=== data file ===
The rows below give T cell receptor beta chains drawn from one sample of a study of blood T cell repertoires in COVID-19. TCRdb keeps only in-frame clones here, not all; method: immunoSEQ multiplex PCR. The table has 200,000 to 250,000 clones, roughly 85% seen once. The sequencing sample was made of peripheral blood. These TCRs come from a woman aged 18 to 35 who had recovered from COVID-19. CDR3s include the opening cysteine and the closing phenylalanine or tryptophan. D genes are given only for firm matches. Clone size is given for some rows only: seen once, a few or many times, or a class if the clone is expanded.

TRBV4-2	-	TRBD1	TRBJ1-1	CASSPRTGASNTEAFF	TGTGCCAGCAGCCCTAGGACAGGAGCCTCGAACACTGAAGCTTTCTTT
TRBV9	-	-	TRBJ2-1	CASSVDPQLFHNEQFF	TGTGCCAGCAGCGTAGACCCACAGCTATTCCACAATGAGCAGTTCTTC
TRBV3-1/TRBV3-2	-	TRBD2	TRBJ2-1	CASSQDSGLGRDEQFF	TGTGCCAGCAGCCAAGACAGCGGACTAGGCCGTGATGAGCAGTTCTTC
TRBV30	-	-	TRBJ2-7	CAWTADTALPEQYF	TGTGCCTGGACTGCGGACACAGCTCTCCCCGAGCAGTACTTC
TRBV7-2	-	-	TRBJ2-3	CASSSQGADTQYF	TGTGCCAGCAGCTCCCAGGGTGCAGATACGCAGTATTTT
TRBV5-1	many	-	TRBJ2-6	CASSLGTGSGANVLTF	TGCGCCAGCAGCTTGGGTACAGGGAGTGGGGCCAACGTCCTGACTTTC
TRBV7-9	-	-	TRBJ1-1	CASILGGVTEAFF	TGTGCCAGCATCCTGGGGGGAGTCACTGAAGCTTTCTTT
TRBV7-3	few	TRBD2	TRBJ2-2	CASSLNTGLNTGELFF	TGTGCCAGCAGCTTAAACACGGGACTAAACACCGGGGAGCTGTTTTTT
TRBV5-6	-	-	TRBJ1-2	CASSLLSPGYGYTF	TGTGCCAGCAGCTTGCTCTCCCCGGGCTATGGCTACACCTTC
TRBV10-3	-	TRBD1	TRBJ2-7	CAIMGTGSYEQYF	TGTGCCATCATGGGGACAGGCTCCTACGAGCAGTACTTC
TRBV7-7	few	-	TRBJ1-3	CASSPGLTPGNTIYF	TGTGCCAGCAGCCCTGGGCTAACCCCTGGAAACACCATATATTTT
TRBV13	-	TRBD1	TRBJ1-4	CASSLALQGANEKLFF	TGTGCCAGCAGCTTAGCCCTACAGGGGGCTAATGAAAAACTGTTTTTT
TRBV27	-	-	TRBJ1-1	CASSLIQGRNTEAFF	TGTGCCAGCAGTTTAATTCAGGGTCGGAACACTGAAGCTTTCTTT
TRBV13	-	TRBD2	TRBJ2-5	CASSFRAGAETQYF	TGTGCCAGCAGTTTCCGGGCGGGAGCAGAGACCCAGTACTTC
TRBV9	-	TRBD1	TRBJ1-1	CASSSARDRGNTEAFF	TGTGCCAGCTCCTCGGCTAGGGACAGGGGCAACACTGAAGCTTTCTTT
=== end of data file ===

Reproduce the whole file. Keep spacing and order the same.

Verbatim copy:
The rows below give T cell receptor beta chains drawn from one sample of a study of blood T cell repertoires in COVID-19. TCRdb keeps only in-frame clones here, not all; method: immunoSEQ multiplex PCR. The table has 200,000 to 250,000 clones, roughly 85% seen once. The sequencing sample was made of peripheral blood. These TCRs come from a woman aged 18 to 35 who had recovered from COVID-19. CDR3s include the opening cysteine and the closing phenylalanine or tryptophan. D genes are given only for firm matches. Clone size is given for some rows only: seen once, a few or many times, or a class if the clone is expanded.

TRBV4-2	-	TRBD1	TRBJ1-1	CASSPRTGASNTEAFF	TGTGCCAGCAGCCCTAGGACAGGAGCCTCGAACACTGAAGCTTTCTTT
TRBV9	-	-	TRBJ2-1	CASSVDPQLFHNEQFF	TGTGCCAGCAGCGTAGACCCACAGCTATTCCACAATGAGCAGTTCTTC
TRBV3-1/TRBV3-2	-	TRBD2	TRBJ2-1	CASSQDSGLGRDEQFF	TGTGCCAGCAGCCAAGACAGCGGACTAGGCCGTGATGAGCAGTTCTTC
TRBV30	-	-	TRBJ2-7	CAWTADTALPEQYF	TGTGCCTGGACTGCGGACACAGCTCTCCCCGAGCAGTACTTC
TRBV7-2	-	-	TRBJ2-3	CASSSQGADTQYF	TGTGCCAGCAGCTCCCAGGGTGCAGATACGCAGTATTTT
TRBV5-1	many	-	TRBJ2-6	CASSLGTGSGANVLTF	TGCGCCAGCAGCTTGGGTACAGGGAGTGGGGCCAACGTCCTGACTTTC
TRBV7-9	-	-	TRBJ1-1	CASILGGVTEAFF	TGTGCCAGCATCCTGGGGGGAGTCACTGAAGCTTTCTTT
TRBV7-3	few	TRBD2	TRBJ2-2	CASSLNTGLNTGELFF	TGTGCCAGCAGCTTAAACACGGGACTAAACACCGGGGAGCTGTTTTTT
TRBV5-6	-	-	TRBJ1-2	CASSLLSPGYGYTF	TGTGCCAGCAGCTTGCTCTCCCCGGGCTATGGCTACACCTTC
TRBV10-3	-	TRBD1	TRBJ2-7	CAIMGTGSYEQYF	TGTGCCATCATGGGGACAGGCTCCTACGAGCAGTACTTC
TRBV7-7	few	-	TRBJ1-3	CASSPGLTPGNTIYF	TGTGCCAGCAGCCCTGGGCTAACCCCTGGAAACACCATATATTTT
TRBV13	-	TRBD1	TRBJ1-4	CASSLALQGANEKLFF	TGTGCCAGCAGCTTAGCCCTACAGGGGGCTAATGAAAAACTGTTTTTT
TRBV27	-	-	TRBJ1-1	CASSLIQGRNTEAFF	TGTGCCAGCAGTTTAATTCAGGGTCGGAACACTGAAGCTTTCTTT
TRBV13	-	TRBD2	TRBJ2-5	CASSFRAGAETQYF	TGTGCCAGCAGTTTCCGGGCGGGAGCAGAGACCCAGTACTTC
TRBV9	-	TRBD1	TRBJ1-1	CASSSARDRGNTEAFF	TGTGCCAGCTCCTCGGCTAGGGACAGGGGCAACACTGAAGCTTTCTTT